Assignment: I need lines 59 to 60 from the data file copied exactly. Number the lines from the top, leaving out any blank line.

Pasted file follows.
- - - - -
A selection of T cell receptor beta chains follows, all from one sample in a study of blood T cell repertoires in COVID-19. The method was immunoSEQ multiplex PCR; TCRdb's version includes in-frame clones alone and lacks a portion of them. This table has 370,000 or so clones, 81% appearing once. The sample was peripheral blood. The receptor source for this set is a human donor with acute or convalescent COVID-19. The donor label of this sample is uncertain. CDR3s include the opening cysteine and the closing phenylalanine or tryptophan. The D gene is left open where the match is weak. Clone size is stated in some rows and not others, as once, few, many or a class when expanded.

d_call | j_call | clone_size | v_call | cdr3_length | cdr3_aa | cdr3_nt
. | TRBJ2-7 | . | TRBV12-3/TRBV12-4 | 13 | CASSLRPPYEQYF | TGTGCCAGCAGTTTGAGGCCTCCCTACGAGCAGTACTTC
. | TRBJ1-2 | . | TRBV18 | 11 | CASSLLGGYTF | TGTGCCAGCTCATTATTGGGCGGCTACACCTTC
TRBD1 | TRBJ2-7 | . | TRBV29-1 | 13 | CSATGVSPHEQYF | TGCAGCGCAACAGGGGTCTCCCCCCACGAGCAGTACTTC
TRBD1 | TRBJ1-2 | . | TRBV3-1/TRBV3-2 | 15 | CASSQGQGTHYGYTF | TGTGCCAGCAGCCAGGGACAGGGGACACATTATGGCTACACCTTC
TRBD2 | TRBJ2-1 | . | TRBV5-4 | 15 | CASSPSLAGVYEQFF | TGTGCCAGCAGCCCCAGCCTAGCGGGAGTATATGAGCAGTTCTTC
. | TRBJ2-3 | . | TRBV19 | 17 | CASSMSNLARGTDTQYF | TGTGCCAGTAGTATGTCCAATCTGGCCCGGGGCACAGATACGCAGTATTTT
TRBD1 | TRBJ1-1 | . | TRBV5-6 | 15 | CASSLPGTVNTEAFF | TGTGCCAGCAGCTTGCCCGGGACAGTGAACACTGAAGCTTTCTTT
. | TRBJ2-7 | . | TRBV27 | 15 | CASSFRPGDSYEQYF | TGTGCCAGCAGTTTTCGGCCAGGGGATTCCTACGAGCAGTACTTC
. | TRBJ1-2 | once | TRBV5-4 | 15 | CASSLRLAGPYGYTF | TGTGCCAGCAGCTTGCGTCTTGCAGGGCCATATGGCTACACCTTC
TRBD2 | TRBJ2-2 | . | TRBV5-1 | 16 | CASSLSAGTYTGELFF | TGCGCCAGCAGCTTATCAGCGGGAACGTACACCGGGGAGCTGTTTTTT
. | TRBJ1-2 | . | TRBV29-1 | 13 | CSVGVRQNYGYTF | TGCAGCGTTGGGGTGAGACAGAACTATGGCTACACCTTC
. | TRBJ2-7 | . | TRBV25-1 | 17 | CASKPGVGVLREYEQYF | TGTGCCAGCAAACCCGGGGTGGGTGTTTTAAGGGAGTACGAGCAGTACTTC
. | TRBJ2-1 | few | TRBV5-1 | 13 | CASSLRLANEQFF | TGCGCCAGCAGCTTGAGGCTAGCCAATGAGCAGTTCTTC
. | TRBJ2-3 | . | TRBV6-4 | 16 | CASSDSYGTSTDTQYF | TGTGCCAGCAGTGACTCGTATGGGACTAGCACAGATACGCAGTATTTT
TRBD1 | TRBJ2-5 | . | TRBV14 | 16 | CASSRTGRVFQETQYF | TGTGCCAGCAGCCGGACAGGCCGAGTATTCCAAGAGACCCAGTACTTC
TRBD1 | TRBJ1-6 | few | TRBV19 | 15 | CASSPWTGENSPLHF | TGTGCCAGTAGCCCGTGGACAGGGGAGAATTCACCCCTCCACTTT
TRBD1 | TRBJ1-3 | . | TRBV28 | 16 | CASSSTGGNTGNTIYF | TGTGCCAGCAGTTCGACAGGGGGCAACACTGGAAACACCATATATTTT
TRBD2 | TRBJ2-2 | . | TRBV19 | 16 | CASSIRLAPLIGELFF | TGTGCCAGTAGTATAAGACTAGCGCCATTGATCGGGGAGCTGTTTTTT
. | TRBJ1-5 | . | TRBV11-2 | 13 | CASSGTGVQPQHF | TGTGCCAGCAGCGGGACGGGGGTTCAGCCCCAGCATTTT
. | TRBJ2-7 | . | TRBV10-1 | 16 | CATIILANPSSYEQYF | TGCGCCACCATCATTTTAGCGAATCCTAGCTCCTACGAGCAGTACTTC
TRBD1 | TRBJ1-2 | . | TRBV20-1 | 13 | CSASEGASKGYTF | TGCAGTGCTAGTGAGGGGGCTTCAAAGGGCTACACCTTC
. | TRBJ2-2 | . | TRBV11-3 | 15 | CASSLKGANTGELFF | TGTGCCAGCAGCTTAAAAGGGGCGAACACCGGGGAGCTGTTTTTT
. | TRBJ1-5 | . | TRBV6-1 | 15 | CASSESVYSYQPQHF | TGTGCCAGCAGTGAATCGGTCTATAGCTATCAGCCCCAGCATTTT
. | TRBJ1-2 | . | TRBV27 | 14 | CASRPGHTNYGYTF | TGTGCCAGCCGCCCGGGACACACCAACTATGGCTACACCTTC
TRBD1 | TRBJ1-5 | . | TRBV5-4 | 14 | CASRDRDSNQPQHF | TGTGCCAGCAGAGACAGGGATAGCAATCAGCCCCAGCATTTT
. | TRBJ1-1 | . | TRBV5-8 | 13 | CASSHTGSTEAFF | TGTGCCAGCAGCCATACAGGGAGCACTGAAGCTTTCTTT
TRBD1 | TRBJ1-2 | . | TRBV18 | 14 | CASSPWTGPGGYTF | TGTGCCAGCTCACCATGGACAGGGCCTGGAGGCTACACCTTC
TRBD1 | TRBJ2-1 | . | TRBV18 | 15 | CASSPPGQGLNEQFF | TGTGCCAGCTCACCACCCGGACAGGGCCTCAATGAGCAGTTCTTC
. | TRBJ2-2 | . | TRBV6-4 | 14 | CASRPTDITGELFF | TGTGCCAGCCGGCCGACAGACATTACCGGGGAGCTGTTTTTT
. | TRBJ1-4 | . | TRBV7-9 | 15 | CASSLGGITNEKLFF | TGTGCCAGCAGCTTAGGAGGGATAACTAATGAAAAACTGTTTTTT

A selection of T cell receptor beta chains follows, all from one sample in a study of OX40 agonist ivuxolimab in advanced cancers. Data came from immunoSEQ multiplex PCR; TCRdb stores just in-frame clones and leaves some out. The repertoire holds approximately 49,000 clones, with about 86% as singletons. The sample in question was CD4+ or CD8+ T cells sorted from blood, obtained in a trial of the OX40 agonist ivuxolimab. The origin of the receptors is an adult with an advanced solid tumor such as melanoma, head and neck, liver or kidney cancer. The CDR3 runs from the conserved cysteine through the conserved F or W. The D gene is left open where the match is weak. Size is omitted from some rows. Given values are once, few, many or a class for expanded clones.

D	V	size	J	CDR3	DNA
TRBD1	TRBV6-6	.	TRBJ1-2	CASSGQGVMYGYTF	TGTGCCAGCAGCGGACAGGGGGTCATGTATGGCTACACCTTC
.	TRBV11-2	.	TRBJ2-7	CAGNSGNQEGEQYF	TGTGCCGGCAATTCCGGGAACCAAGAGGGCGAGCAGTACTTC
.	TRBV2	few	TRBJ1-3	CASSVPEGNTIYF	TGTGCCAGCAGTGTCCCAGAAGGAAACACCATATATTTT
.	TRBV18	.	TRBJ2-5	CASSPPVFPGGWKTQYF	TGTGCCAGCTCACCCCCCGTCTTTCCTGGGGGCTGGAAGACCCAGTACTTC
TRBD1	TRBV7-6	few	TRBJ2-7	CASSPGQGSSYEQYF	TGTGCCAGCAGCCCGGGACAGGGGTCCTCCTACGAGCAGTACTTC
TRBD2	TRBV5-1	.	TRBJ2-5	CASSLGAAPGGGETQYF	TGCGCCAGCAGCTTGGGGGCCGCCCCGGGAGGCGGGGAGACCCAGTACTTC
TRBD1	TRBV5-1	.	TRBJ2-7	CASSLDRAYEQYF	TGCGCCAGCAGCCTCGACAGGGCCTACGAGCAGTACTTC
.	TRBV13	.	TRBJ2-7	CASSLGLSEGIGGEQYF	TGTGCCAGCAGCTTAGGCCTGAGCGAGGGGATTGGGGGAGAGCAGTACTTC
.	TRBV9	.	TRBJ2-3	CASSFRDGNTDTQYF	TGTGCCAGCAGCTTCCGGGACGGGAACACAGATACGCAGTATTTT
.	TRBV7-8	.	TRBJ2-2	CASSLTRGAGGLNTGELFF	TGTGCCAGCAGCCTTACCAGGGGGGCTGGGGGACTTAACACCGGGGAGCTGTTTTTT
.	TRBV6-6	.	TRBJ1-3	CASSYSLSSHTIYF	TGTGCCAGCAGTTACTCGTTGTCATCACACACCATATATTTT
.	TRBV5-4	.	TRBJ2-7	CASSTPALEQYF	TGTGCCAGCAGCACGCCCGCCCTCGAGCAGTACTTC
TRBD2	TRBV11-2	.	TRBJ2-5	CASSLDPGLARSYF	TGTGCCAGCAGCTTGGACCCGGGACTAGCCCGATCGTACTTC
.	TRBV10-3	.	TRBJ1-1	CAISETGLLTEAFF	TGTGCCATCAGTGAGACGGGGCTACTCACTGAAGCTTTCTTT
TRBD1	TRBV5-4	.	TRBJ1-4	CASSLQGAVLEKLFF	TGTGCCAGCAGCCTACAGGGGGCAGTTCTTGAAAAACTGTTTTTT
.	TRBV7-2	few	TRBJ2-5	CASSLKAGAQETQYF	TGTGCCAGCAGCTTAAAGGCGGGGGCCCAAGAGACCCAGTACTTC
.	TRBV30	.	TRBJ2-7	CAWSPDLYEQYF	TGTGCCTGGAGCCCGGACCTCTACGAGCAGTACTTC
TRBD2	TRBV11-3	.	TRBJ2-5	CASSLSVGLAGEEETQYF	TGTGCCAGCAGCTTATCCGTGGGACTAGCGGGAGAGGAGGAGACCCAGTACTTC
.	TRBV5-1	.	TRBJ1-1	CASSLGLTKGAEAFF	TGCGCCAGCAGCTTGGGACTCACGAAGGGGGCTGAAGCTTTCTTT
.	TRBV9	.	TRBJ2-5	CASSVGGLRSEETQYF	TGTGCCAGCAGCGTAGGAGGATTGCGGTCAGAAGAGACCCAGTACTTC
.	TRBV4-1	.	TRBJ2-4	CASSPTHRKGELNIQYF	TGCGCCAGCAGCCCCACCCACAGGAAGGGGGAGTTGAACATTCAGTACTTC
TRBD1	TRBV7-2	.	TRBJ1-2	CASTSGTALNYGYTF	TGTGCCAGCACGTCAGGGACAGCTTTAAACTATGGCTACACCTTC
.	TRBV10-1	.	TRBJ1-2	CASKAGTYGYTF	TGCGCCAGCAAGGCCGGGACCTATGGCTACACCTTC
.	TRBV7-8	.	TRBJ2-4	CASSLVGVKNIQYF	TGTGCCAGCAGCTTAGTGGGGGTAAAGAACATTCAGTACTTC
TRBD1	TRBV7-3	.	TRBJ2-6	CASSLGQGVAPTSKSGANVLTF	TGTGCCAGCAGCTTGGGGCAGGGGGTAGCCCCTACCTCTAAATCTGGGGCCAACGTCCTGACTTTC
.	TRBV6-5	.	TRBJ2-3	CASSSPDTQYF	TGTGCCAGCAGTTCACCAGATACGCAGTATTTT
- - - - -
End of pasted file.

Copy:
TRBD1	TRBV7-3	.	TRBJ2-6	CASSLGQGVAPTSKSGANVLTF	TGTGCCAGCAGCTTGGGGCAGGGGGTAGCCCCTACCTCTAAATCTGGGGCCAACGTCCTGACTTTC
.	TRBV6-5	.	TRBJ2-3	CASSSPDTQYF	TGTGCCAGCAGTTCACCAGATACGCAGTATTTT